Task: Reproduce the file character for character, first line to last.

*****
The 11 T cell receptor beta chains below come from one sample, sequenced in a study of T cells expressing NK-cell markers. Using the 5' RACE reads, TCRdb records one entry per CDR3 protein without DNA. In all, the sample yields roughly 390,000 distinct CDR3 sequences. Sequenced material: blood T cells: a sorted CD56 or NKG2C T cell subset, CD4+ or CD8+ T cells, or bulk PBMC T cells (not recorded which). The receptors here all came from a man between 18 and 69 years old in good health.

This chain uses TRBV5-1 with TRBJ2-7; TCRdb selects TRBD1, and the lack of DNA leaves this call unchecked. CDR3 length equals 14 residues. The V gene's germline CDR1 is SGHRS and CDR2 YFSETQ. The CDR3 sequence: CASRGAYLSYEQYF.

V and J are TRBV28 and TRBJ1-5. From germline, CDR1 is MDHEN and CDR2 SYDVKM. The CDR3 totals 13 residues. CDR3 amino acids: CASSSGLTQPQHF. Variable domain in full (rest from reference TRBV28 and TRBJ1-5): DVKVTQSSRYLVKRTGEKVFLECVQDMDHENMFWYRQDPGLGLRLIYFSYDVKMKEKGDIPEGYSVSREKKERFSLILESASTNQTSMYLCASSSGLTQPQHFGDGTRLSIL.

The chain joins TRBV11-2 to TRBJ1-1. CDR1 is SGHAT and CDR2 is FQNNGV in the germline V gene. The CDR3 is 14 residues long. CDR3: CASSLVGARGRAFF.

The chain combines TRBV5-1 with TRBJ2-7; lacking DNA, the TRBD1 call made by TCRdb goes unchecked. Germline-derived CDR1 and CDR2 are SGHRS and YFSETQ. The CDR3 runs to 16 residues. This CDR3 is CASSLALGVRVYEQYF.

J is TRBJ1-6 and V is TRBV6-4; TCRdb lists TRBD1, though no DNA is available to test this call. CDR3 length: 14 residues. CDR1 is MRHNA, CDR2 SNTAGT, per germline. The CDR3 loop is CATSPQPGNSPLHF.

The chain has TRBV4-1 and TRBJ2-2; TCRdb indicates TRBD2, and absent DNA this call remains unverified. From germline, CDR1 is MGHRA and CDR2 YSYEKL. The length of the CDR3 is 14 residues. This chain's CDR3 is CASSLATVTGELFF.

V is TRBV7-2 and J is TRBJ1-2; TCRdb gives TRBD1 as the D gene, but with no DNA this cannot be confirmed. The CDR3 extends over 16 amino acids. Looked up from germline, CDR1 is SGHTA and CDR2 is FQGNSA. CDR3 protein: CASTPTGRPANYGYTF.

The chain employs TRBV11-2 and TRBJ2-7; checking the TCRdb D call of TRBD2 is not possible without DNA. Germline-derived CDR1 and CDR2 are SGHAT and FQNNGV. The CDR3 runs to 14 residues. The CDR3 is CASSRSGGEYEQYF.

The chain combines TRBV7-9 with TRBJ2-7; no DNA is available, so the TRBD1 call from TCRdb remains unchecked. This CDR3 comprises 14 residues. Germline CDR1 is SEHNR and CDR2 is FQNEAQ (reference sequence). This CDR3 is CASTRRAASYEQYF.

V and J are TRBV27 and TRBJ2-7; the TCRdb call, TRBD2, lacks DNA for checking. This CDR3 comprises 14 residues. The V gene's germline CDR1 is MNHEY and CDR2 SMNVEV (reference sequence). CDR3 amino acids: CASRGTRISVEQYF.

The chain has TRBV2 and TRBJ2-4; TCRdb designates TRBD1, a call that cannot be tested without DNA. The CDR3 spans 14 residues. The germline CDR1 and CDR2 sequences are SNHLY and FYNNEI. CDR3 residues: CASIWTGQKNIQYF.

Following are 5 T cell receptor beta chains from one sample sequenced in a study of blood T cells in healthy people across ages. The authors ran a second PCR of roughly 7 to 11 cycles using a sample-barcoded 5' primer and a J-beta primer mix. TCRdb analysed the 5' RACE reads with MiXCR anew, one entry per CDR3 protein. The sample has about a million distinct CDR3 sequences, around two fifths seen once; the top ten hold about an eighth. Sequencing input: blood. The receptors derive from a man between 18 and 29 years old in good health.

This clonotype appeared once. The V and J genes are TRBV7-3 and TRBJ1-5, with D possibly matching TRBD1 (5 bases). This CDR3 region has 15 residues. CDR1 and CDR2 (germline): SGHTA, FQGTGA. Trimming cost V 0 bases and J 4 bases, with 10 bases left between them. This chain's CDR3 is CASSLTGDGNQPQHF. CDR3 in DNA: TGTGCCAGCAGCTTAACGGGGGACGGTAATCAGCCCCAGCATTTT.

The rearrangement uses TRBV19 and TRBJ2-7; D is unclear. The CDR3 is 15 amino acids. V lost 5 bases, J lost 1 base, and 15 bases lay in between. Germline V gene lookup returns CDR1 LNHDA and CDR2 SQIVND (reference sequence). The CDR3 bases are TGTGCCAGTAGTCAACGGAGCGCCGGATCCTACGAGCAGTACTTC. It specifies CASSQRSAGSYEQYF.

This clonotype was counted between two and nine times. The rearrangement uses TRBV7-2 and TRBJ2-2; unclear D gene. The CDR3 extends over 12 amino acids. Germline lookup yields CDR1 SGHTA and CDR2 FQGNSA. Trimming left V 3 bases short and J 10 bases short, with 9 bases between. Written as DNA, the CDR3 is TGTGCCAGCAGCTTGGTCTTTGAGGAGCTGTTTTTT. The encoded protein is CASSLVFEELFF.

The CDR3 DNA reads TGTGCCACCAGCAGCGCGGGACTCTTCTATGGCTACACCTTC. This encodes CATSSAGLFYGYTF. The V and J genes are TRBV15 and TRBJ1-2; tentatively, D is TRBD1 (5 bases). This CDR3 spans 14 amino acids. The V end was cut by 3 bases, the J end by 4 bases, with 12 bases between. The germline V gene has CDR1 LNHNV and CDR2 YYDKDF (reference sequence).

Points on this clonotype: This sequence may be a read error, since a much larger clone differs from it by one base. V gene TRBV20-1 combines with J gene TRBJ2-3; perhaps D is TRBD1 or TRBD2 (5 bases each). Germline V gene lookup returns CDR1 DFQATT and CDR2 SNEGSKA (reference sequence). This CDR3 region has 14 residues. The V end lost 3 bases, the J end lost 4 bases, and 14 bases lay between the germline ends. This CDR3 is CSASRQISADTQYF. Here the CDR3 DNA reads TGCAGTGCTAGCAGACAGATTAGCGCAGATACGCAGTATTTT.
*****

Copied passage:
The 11 T cell receptor beta chains below come from one sample, sequenced in a study of T cells expressing NK-cell markers. Using the 5' RACE reads, TCRdb records one entry per CDR3 protein without DNA. In all, the sample yields roughly 390,000 distinct CDR3 sequences. Sequenced material: blood T cells: a sorted CD56 or NKG2C T cell subset, CD4+ or CD8+ T cells, or bulk PBMC T cells (not recorded which). The receptors here all came from a man between 18 and 69 years old in good health.

This chain uses TRBV5-1 with TRBJ2-7; TCRdb selects TRBD1, and the lack of DNA leaves this call unchecked. CDR3 length equals 14 residues. The V gene's germline CDR1 is SGHRS and CDR2 YFSETQ. The CDR3 sequence: CASRGAYLSYEQYF.

V and J are TRBV28 and TRBJ1-5. From germline, CDR1 is MDHEN and CDR2 SYDVKM. The CDR3 totals 13 residues. CDR3 amino acids: CASSSGLTQPQHF. Variable domain in full (rest from reference TRBV28 and TRBJ1-5): DVKVTQSSRYLVKRTGEKVFLECVQDMDHENMFWYRQDPGLGLRLIYFSYDVKMKEKGDIPEGYSVSREKKERFSLILESASTNQTSMYLCASSSGLTQPQHFGDGTRLSIL.

The chain joins TRBV11-2 to TRBJ1-1. CDR1 is SGHAT and CDR2 is FQNNGV in the germline V gene. The CDR3 is 14 residues long. CDR3: CASSLVGARGRAFF.

The chain combines TRBV5-1 with TRBJ2-7; lacking DNA, the TRBD1 call made by TCRdb goes unchecked. Germline-derived CDR1 and CDR2 are SGHRS and YFSETQ. The CDR3 runs to 16 residues. This CDR3 is CASSLALGVRVYEQYF.

J is TRBJ1-6 and V is TRBV6-4; TCRdb lists TRBD1, though no DNA is available to test this call. CDR3 length: 14 residues. CDR1 is MRHNA, CDR2 SNTAGT, per germline. The CDR3 loop is CATSPQPGNSPLHF.

The chain has TRBV4-1 and TRBJ2-2; TCRdb indicates TRBD2, and absent DNA this call remains unverified. From germline, CDR1 is MGHRA and CDR2 YSYEKL. The length of the CDR3 is 14 residues. This chain's CDR3 is CASSLATVTGELFF.

V is TRBV7-2 and J is TRBJ1-2; TCRdb gives TRBD1 as the D gene, but with no DNA this cannot be confirmed. The CDR3 extends over 16 amino acids. Looked up from germline, CDR1 is SGHTA and CDR2 is FQGNSA. CDR3 protein: CASTPTGRPANYGYTF.

The chain employs TRBV11-2 and TRBJ2-7; checking the TCRdb D call of TRBD2 is not possible without DNA. Germline-derived CDR1 and CDR2 are SGHAT and FQNNGV. The CDR3 runs to 14 residues. The CDR3 is CASSRSGGEYEQYF.

The chain combines TRBV7-9 with TRBJ2-7; no DNA is available, so the TRBD1 call from TCRdb remains unchecked. This CDR3 comprises 14 residues. Germline CDR1 is SEHNR and CDR2 is FQNEAQ (reference sequence). This CDR3 is CASTRRAASYEQYF.

V and J are TRBV27 and TRBJ2-7; the TCRdb call, TRBD2, lacks DNA for checking. This CDR3 comprises 14 residues. The V gene's germline CDR1 is MNHEY and CDR2 SMNVEV (reference sequence). CDR3 amino acids: CASRGTRISVEQYF.

The chain has TRBV2 and TRBJ2-4; TCRdb designates TRBD1, a call that cannot be tested without DNA. The CDR3 spans 14 residues. The germline CDR1 and CDR2 sequences are SNHLY and FYNNEI. CDR3 residues: CASIWTGQKNIQYF.

Following are 5 T cell receptor beta chains from one sample sequenced in a study of blood T cells in healthy people across ages. The authors ran a second PCR of roughly 7 to 11 cycles using a sample-barcoded 5' primer and a J-beta primer mix. TCRdb analysed the 5' RACE reads with MiXCR anew, one entry per CDR3 protein. The sample has about a million distinct CDR3 sequences, around two fifths seen once; the top ten hold about an eighth. Sequencing input: blood. The receptors derive from a man between 18 and 29 years old in good health.

This clonotype appeared once. The V and J genes are TRBV7-3 and TRBJ1-5, with D possibly matching TRBD1 (5 bases). This CDR3 region has 15 residues. CDR1 and CDR2 (germline): SGHTA, FQGTGA. Trimming cost V 0 bases and J 4 bases, with 10 bases left between them. This chain's CDR3 is CASSLTGDGNQPQHF. CDR3 in DNA: TGTGCCAGCAGCTTAACGGGGGACGGTAATCAGCCCCAGCATTTT.

The rearrangement uses TRBV19 and TRBJ2-7; D is unclear. The CDR3 is 15 amino acids. V lost 5 bases, J lost 1 base, and 15 bases lay in between. Germline V gene lookup returns CDR1 LNHDA and CDR2 SQIVND (reference sequence). The CDR3 bases are TGTGCCAGTAGTCAACGGAGCGCCGGATCCTACGAGCAGTACTTC. It specifies CASSQRSAGSYEQYF.

This clonotype was counted between two and nine times. The rearrangement uses TRBV7-2 and TRBJ2-2; unclear D gene. The CDR3 extends over 12 amino acids. Germline lookup yields CDR1 SGHTA and CDR2 FQGNSA. Trimming left V 3 bases short and J 10 bases short, with 9 bases between. Written as DNA, the CDR3 is TGTGCCAGCAGCTTGGTCTTTGAGGAGCTGTTTTTT. The encoded protein is CASSLVFEELFF.

The CDR3 DNA reads TGTGCCACCAGCAGCGCGGGACTCTTCTATGGCTACACCTTC. This encodes CATSSAGLFYGYTF. The V and J genes are TRBV15 and TRBJ1-2; tentatively, D is TRBD1 (5 bases). This CDR3 spans 14 amino acids. The V end was cut by 3 bases, the J end by 4 bases, with 12 bases between. The germline V gene has CDR1 LNHNV and CDR2 YYDKDF (reference sequence).

Points on this clonotype: This sequence may be a read error, since a much larger clone differs from it by one base. V gene TRBV20-1 combines with J gene TRBJ2-3; perhaps D is TRBD1 or TRBD2 (5 bases each). Germline V gene lookup returns CDR1 DFQATT and CDR2 SNEGSKA (reference sequence). This CDR3 region has 14 residues. The V end lost 3 bases, the J end lost 4 bases, and 14 bases lay between the germline ends. This CDR3 is CSASRQISADTQYF. Here the CDR3 DNA reads TGCAGTGCTAGCAGACAGATTAGCGCAGATACGCAGTATTTT.